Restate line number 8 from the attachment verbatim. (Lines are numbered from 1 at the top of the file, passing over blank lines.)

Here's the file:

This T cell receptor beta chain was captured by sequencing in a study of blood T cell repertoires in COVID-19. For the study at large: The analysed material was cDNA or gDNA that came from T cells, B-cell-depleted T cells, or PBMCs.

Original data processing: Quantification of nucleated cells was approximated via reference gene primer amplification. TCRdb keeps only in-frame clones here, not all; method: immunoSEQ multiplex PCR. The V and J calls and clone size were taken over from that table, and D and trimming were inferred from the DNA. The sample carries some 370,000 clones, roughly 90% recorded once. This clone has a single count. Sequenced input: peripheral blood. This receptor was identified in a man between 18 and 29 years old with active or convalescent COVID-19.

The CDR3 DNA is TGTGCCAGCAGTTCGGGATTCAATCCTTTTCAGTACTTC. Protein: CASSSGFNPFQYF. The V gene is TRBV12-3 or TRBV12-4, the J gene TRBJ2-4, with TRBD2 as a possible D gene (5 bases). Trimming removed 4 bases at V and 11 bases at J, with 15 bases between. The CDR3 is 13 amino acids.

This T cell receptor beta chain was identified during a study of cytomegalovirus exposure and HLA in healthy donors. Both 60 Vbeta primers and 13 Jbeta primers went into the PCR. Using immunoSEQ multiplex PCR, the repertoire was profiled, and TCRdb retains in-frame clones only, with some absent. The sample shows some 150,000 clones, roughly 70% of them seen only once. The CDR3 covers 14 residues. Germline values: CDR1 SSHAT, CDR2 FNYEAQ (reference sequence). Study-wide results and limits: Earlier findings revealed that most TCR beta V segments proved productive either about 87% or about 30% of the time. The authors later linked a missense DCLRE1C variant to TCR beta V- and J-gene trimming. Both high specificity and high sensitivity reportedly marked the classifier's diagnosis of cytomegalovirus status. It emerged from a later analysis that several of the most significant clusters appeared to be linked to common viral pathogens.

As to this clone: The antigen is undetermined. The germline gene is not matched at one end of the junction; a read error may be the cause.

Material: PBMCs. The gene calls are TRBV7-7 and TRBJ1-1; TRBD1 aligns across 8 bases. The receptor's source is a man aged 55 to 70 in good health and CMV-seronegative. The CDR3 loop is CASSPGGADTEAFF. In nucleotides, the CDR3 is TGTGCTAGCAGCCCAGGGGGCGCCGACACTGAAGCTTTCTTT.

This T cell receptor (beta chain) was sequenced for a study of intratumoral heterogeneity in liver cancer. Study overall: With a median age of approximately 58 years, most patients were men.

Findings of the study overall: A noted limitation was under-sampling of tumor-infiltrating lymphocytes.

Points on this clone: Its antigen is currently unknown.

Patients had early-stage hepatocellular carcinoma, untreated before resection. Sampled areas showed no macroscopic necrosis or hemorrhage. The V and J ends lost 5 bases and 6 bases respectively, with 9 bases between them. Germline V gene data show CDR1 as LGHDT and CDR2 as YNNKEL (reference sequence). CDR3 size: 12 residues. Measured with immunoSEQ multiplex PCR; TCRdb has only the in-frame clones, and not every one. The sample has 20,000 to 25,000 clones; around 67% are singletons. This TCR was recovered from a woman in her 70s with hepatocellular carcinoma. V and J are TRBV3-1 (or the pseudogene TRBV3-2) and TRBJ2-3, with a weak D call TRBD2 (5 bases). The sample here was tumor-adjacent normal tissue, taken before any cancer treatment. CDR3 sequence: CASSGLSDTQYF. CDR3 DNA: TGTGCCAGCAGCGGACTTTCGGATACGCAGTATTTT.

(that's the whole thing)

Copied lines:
Findings of the study overall: A noted limitation was under-sampling of tumor-infiltrating lymphocytes.